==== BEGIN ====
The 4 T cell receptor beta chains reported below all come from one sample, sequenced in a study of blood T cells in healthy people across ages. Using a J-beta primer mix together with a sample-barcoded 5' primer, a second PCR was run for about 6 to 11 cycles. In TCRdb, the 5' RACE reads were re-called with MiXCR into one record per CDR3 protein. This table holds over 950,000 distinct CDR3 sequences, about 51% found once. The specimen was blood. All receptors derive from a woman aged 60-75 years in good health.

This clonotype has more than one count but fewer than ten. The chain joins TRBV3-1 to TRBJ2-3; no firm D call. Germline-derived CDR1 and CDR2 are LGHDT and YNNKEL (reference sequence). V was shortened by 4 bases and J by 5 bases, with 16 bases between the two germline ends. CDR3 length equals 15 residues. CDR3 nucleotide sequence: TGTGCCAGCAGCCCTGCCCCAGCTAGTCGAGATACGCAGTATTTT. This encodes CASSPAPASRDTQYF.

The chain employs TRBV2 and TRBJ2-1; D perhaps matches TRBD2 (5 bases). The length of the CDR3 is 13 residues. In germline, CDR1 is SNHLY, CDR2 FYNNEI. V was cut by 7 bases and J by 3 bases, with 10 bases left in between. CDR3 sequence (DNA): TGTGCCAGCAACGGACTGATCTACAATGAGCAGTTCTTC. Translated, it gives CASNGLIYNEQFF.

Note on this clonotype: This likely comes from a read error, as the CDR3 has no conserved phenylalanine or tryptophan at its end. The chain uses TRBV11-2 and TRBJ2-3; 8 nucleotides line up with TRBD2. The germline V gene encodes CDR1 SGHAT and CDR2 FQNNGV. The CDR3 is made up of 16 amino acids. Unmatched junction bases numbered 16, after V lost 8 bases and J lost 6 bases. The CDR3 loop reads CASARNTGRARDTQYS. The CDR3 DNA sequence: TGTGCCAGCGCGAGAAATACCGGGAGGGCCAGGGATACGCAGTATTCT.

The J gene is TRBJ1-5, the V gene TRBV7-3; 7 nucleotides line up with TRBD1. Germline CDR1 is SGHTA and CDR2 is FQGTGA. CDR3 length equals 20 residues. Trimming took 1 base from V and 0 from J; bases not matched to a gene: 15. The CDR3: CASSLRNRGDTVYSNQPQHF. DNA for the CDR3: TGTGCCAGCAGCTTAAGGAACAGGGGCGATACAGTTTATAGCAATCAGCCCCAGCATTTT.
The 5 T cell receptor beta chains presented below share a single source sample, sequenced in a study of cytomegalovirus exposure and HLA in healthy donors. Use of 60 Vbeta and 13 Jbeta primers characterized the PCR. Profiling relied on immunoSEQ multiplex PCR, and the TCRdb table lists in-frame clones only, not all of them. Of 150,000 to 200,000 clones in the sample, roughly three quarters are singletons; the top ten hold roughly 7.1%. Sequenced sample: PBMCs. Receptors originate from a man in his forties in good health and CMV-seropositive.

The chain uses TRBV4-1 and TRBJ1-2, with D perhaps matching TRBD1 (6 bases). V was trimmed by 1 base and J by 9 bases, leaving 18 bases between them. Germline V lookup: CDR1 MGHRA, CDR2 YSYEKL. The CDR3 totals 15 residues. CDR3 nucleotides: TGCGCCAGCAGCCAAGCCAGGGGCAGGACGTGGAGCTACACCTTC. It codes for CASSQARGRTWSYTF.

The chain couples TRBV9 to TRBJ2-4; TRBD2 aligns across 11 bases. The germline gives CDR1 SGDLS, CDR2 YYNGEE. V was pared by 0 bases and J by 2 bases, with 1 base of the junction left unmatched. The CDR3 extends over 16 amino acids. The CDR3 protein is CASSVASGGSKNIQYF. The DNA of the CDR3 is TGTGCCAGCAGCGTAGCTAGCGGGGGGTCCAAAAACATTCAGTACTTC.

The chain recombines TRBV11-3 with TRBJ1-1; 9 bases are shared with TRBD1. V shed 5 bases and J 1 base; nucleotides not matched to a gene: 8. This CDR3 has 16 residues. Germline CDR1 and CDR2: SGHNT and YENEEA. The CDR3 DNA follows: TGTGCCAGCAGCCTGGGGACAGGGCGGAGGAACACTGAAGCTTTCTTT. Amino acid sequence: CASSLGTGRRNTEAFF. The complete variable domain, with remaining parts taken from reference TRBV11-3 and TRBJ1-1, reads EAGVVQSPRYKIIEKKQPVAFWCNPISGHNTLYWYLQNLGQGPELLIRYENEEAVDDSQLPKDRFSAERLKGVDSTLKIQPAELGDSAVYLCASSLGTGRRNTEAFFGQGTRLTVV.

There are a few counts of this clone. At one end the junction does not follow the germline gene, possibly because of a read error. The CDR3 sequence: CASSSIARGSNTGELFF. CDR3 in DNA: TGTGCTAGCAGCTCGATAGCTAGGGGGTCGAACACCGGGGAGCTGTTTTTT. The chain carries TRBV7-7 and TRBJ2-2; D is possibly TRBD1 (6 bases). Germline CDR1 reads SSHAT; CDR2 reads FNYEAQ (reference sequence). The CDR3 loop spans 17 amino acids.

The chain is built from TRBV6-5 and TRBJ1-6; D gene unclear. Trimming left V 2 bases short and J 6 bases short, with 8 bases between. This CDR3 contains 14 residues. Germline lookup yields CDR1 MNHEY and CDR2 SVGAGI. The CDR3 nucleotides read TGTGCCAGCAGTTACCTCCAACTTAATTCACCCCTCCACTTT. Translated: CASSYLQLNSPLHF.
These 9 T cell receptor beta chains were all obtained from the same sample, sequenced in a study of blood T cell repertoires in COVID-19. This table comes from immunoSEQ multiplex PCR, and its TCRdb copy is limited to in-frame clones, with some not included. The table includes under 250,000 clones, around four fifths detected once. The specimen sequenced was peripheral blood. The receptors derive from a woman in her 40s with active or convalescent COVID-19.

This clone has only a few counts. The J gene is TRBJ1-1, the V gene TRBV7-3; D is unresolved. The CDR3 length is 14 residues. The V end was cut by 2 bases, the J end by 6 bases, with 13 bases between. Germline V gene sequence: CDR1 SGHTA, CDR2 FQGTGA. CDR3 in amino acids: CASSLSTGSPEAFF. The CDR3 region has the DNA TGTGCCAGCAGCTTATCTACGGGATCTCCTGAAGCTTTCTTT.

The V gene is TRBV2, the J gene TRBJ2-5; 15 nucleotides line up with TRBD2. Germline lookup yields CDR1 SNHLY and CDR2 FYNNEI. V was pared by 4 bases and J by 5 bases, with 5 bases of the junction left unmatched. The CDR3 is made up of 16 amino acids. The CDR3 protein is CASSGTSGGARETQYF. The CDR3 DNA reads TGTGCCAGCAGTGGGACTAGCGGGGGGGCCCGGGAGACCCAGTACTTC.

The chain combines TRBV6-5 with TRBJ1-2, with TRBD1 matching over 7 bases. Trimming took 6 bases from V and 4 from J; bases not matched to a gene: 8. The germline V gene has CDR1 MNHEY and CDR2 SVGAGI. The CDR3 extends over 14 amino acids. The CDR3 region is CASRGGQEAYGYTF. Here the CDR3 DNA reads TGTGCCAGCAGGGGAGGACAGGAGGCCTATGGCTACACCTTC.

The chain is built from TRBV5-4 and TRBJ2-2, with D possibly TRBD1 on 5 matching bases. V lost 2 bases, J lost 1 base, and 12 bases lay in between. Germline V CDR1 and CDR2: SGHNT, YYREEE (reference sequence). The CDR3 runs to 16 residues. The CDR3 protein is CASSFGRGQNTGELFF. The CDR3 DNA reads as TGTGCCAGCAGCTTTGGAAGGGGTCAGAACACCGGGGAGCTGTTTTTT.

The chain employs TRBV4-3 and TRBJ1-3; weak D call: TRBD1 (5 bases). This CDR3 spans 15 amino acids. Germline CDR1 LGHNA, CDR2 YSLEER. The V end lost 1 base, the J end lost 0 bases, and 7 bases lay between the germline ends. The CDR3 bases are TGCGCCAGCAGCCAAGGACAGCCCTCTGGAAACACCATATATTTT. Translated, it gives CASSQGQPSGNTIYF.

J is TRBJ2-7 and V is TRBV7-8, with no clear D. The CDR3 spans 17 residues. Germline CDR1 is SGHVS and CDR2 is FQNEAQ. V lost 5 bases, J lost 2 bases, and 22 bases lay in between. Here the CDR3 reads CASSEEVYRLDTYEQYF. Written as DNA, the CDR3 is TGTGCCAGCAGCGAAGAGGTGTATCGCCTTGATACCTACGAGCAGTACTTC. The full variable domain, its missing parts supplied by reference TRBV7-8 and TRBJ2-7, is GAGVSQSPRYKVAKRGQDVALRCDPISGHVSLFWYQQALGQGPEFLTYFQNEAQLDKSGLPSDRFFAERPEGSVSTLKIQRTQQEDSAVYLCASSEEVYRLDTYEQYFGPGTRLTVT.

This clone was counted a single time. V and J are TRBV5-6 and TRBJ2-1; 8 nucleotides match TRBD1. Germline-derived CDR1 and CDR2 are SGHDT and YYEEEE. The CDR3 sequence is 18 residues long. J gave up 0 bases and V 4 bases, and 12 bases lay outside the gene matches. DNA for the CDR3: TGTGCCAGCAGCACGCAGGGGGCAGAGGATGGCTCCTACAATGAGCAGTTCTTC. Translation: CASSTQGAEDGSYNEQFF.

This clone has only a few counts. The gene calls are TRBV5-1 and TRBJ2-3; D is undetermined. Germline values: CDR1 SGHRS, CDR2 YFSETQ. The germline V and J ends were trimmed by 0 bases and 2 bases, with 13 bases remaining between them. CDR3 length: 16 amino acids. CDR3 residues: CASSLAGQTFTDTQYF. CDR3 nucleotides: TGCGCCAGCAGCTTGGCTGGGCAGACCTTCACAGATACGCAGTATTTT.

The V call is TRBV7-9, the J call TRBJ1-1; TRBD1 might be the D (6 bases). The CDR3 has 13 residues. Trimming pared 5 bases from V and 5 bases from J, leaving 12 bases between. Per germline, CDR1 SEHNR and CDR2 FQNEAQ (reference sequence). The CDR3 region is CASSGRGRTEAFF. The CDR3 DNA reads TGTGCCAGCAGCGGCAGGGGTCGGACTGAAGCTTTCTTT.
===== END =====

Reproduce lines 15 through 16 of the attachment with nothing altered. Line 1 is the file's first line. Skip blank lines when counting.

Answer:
The chain combines TRBV6-5 with TRBJ1-2, with TRBD1 matching over 7 bases. Trimming took 6 bases from V and 4 from J; bases not matched to a gene: 8. The germline V gene has CDR1 MNHEY and CDR2 SVGAGI. The CDR3 extends over 14 amino acids. The CDR3 region is CASRGGQEAYGYTF. Here the CDR3 DNA reads TGTGCCAGCAGGGGAGGACAGGAGGCCTATGGCTACACCTTC.

The chain is built from TRBV5-4 and TRBJ2-2, with D possibly TRBD1 on 5 matching bases. V lost 2 bases, J lost 1 base, and 12 bases lay in between. Germline V CDR1 and CDR2: SGHNT, YYREEE (reference sequence). The CDR3 runs to 16 residues. The CDR3 protein is CASSFGRGQNTGELFF. The CDR3 DNA reads as TGTGCCAGCAGCTTTGGAAGGGGTCAGAACACCGGGGAGCTGTTTTTT.